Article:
We all know why chickens do cross the road . . . to get to the other side . . . and in case we miss the point, there is actually a Wikipedia entry on the subject.
Yesterday as I was driving across Jack Mountain towards Monterey, I passed again a small flock of chickens on the right side of the road. They are beautiful birds, these chickens. Not your usual barnyard gathering by any means.
Yet there they were, free range on the side of the road, where I have come to expect to see them, not a caretaker nor coop in sight.
Who are these chickens?
To whom do they belong?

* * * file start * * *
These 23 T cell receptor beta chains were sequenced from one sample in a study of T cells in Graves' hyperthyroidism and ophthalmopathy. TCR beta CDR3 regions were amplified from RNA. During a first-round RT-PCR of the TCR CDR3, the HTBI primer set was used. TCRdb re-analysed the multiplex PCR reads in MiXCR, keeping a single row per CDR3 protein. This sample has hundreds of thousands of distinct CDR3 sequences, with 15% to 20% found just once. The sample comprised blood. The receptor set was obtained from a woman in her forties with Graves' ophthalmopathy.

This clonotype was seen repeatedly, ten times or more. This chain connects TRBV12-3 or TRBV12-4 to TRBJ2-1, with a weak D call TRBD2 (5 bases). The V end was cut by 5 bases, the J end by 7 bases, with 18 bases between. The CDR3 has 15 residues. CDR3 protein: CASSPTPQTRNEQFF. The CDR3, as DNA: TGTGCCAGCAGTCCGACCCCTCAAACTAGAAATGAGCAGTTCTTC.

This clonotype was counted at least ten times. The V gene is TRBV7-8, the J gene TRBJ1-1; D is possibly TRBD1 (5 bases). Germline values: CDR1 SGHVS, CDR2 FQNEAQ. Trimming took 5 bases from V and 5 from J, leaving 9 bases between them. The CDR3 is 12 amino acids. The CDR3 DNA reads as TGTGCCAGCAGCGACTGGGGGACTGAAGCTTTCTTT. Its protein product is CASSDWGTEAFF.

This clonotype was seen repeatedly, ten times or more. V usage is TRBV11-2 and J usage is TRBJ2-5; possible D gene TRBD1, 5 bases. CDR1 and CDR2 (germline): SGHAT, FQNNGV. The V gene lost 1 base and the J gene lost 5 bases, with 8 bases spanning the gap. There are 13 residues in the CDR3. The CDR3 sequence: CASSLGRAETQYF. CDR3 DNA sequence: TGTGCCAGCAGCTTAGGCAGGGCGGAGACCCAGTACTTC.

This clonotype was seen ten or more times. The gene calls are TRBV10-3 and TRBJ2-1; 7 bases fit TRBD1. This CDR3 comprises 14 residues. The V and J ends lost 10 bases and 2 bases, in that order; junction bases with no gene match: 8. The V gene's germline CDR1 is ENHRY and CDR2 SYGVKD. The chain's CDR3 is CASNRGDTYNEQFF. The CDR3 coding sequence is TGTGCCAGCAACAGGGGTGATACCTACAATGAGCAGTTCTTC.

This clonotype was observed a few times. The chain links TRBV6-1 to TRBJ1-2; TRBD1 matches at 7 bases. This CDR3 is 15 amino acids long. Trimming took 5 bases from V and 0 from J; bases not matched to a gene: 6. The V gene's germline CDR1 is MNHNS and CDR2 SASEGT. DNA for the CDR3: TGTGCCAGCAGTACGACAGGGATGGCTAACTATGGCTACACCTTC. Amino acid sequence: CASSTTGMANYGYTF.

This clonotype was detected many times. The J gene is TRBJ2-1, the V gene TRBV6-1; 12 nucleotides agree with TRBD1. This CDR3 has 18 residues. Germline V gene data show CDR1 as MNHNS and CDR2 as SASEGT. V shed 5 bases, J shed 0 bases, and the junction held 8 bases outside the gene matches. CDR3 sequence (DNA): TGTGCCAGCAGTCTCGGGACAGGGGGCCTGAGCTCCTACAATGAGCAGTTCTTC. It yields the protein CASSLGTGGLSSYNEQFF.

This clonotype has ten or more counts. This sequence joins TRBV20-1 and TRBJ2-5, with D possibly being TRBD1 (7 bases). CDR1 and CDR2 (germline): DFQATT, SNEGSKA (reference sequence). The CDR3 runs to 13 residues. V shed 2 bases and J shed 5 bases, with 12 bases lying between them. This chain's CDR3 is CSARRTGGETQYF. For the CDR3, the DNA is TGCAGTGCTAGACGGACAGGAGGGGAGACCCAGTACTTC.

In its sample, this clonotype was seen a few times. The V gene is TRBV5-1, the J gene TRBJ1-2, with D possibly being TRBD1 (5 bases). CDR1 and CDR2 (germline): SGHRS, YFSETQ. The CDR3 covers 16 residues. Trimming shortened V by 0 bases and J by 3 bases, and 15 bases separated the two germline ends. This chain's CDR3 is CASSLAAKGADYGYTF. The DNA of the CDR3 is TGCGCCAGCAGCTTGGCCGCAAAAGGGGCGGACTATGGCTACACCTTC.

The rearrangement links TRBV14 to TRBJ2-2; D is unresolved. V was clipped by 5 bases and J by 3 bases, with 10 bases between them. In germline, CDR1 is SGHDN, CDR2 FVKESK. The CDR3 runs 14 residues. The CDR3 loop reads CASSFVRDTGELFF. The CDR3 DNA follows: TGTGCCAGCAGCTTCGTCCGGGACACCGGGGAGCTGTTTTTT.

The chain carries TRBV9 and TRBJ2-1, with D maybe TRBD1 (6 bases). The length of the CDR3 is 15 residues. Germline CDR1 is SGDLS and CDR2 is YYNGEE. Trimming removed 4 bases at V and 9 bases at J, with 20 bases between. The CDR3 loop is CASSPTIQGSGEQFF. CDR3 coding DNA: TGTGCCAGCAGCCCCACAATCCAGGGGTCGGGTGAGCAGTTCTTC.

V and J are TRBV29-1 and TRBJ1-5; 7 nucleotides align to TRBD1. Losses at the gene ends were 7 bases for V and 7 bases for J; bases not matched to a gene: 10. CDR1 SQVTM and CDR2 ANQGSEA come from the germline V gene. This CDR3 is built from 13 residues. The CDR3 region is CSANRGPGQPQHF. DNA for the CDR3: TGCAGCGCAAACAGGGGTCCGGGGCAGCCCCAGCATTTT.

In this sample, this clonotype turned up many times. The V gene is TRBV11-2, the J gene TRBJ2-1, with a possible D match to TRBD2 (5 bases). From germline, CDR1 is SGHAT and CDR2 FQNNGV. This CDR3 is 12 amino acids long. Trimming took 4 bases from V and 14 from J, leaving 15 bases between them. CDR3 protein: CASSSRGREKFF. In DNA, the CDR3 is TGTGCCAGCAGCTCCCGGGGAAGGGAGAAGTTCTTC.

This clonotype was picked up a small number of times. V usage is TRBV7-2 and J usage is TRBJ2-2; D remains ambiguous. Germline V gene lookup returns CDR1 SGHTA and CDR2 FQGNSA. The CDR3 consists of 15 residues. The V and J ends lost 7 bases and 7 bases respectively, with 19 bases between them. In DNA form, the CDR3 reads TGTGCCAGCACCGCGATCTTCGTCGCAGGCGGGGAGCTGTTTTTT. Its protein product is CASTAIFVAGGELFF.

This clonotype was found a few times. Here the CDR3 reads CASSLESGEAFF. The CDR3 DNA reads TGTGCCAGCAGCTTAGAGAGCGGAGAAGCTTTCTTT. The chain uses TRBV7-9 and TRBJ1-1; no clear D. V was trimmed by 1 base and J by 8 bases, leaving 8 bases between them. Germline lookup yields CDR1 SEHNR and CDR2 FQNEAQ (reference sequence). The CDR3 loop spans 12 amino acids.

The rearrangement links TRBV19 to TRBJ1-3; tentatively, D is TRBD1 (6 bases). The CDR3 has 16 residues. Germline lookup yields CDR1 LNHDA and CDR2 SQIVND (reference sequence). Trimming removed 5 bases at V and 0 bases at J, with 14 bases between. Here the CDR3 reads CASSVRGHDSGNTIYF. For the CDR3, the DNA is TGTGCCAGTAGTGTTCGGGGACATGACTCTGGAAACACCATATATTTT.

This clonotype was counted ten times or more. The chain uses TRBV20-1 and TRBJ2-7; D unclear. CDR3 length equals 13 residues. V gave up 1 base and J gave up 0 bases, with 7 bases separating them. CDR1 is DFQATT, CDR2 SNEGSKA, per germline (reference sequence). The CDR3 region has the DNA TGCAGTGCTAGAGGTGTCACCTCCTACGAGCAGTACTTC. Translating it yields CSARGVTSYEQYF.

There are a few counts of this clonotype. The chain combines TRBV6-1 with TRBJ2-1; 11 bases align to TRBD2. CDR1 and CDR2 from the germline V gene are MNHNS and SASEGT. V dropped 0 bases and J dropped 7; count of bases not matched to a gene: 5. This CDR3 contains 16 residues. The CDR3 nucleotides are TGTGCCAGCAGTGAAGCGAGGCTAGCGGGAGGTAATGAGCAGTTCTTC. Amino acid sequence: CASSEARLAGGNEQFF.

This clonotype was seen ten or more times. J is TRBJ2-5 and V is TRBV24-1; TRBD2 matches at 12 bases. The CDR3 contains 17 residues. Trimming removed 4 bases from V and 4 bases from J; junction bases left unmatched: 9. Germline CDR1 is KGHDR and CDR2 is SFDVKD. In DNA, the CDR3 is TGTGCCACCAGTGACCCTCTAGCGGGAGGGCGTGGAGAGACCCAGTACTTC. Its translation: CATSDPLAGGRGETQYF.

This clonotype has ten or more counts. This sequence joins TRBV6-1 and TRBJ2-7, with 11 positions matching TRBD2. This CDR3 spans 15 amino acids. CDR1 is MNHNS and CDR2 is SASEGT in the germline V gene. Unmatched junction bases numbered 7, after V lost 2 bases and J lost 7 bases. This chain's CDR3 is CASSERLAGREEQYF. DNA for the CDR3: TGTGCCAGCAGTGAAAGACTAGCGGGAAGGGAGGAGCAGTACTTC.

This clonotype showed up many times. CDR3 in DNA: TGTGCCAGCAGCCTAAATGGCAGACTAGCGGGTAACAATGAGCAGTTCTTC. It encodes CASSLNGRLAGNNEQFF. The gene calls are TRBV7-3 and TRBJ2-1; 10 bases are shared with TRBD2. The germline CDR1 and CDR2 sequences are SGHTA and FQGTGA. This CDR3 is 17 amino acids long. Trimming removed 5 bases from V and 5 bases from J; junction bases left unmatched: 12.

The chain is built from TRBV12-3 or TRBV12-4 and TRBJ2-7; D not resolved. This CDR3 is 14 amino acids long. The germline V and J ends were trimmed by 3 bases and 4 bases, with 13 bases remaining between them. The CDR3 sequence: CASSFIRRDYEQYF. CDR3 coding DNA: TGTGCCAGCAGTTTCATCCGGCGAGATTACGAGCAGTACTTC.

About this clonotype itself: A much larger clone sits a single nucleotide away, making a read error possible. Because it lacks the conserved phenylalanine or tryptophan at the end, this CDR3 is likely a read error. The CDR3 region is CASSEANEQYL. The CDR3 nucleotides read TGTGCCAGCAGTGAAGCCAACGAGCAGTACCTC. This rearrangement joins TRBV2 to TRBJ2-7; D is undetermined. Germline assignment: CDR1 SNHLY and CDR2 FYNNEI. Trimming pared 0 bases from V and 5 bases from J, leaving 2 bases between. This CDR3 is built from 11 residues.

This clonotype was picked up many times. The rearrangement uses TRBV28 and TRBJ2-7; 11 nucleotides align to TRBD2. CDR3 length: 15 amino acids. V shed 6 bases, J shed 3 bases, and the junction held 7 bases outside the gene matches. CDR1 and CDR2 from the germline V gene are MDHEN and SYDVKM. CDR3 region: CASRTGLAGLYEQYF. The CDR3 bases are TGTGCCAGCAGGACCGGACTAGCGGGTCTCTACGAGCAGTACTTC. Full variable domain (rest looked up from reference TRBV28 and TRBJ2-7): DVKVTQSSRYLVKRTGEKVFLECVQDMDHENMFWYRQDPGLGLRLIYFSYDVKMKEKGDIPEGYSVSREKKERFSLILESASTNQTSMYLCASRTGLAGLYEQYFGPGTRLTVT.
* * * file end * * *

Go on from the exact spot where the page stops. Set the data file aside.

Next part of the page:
And how is it that they never, ever, ever, seem to cross the road?
While I was musing on such questions, I came upon a young deer who actually did cross the road. But as with all the deer I’ve been seeing of late, she actually paused, seeming to look both ways before she stepped slowly from the side and walked, rather than leapt, across.
Has someone been gathering the animal population around here and teaching them about road safety?
A friend suggests that its evolution: all the ‘stupid’ deer have been killed, leaving only those smart enough to consider traffic when they encounter a road.
But I rather fancy animal road safety courses taking place somewhere deep in the woods, beyond where human eyes can see – I wonder what the driver’s test is like?